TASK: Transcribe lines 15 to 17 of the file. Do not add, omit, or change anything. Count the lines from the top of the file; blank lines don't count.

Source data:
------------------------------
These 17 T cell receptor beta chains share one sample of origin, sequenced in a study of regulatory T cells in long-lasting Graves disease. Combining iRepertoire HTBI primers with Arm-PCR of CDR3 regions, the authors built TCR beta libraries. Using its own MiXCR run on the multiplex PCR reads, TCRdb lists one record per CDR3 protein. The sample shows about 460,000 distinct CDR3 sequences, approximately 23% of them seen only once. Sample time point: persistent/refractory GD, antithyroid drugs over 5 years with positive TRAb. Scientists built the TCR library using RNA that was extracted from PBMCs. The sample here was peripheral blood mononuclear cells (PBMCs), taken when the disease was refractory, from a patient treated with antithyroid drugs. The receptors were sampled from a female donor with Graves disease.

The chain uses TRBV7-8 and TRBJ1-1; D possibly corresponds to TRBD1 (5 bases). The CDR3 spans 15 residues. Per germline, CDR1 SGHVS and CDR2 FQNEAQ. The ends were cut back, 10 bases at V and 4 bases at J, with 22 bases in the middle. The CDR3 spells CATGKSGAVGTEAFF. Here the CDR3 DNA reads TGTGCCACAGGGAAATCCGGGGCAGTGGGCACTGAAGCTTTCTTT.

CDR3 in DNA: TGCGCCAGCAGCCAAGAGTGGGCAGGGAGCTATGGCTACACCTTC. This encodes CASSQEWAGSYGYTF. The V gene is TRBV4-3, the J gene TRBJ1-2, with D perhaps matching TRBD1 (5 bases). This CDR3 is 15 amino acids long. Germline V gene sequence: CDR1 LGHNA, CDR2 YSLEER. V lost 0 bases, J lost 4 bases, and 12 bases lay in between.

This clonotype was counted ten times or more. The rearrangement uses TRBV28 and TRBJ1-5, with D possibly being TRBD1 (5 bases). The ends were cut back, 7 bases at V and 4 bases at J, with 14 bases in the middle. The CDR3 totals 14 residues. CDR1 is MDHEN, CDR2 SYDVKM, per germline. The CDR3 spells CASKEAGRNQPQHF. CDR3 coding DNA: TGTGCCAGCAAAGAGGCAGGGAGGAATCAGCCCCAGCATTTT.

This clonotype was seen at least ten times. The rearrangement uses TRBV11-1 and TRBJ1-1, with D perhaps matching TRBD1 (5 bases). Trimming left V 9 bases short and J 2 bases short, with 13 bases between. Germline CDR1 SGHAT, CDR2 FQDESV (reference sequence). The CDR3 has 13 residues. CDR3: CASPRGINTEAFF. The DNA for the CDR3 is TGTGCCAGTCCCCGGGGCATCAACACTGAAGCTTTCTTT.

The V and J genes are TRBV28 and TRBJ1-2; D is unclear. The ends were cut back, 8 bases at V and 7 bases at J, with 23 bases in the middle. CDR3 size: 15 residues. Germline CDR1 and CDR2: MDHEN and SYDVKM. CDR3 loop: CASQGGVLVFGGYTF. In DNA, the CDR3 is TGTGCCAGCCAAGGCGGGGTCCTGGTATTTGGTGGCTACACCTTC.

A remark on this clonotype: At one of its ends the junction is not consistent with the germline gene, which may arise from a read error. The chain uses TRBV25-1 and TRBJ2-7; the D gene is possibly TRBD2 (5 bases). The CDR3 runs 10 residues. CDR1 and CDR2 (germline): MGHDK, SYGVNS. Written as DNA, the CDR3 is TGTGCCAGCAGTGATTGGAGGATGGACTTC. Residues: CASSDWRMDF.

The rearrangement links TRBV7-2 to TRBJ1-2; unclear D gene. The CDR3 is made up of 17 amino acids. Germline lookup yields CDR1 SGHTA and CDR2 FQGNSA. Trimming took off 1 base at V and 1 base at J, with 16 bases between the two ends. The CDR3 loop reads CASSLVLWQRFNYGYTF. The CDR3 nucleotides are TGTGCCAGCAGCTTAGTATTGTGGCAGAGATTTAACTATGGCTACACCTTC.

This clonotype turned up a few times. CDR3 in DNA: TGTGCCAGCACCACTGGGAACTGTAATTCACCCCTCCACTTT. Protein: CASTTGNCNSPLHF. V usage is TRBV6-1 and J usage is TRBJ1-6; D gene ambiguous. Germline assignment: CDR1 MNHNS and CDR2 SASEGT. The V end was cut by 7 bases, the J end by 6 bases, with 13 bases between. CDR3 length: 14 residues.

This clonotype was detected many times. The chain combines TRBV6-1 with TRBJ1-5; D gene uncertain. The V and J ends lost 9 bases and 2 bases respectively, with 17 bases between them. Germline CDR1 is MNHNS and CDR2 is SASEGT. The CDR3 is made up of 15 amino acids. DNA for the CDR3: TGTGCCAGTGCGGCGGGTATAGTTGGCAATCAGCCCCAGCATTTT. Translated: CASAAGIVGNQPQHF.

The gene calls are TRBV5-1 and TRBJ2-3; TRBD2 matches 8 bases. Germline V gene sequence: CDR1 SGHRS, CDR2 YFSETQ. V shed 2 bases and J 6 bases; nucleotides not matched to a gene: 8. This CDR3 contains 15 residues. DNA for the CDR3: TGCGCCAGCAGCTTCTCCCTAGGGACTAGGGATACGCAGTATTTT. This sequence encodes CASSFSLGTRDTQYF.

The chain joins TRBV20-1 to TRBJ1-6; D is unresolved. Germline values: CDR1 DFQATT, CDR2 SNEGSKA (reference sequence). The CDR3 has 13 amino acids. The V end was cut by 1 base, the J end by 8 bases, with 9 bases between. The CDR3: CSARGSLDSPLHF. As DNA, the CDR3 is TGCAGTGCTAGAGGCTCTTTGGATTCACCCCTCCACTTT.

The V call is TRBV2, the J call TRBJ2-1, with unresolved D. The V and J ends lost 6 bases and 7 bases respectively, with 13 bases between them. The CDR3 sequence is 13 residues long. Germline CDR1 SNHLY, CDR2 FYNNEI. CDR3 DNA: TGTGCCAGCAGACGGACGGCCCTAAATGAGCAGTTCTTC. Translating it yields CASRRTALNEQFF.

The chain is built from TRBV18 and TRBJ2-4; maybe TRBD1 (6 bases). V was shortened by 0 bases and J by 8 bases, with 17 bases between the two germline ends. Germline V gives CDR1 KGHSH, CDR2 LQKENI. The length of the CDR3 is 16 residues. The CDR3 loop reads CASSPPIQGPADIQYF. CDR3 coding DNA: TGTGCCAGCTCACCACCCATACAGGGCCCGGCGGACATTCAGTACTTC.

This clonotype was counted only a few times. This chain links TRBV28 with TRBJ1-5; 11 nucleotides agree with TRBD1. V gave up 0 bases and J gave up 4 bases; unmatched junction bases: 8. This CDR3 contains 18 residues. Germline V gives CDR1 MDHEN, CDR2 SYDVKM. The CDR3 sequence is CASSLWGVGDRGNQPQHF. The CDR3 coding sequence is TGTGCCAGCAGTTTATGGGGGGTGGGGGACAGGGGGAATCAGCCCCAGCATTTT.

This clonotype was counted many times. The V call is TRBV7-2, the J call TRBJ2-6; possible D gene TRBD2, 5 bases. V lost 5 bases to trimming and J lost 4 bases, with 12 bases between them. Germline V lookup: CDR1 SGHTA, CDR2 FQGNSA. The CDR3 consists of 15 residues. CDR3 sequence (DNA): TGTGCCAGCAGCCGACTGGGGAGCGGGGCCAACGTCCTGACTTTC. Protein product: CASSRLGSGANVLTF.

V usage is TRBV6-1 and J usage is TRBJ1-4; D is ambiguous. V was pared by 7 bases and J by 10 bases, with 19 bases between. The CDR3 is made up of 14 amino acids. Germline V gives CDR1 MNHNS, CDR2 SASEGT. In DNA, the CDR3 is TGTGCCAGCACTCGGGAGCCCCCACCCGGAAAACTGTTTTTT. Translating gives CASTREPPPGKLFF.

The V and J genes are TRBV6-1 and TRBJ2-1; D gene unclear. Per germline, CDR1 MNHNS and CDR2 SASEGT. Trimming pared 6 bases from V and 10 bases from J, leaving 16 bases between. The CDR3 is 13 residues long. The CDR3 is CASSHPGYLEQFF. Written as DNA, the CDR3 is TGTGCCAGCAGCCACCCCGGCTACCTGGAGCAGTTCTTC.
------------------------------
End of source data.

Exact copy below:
This clonotype was counted only a few times. This chain links TRBV28 with TRBJ1-5; 11 nucleotides agree with TRBD1. V gave up 0 bases and J gave up 4 bases; unmatched junction bases: 8. This CDR3 contains 18 residues. Germline V gives CDR1 MDHEN, CDR2 SYDVKM. The CDR3 sequence is CASSLWGVGDRGNQPQHF. The CDR3 coding sequence is TGTGCCAGCAGTTTATGGGGGGTGGGGGACAGGGGGAATCAGCCCCAGCATTTT.

This clonotype was counted many times. The V call is TRBV7-2, the J call TRBJ2-6; possible D gene TRBD2, 5 bases. V lost 5 bases to trimming and J lost 4 bases, with 12 bases between them. Germline V lookup: CDR1 SGHTA, CDR2 FQGNSA. The CDR3 consists of 15 residues. CDR3 sequence (DNA): TGTGCCAGCAGCCGACTGGGGAGCGGGGCCAACGTCCTGACTTTC. Protein product: CASSRLGSGANVLTF.

V usage is TRBV6-1 and J usage is TRBJ1-4; D is ambiguous. V was pared by 7 bases and J by 10 bases, with 19 bases between. The CDR3 is made up of 14 amino acids. Germline V gives CDR1 MNHNS, CDR2 SASEGT. In DNA, the CDR3 is TGTGCCAGCACTCGGGAGCCCCCACCCGGAAAACTGTTTTTT. Translating gives CASTREPPPGKLFF.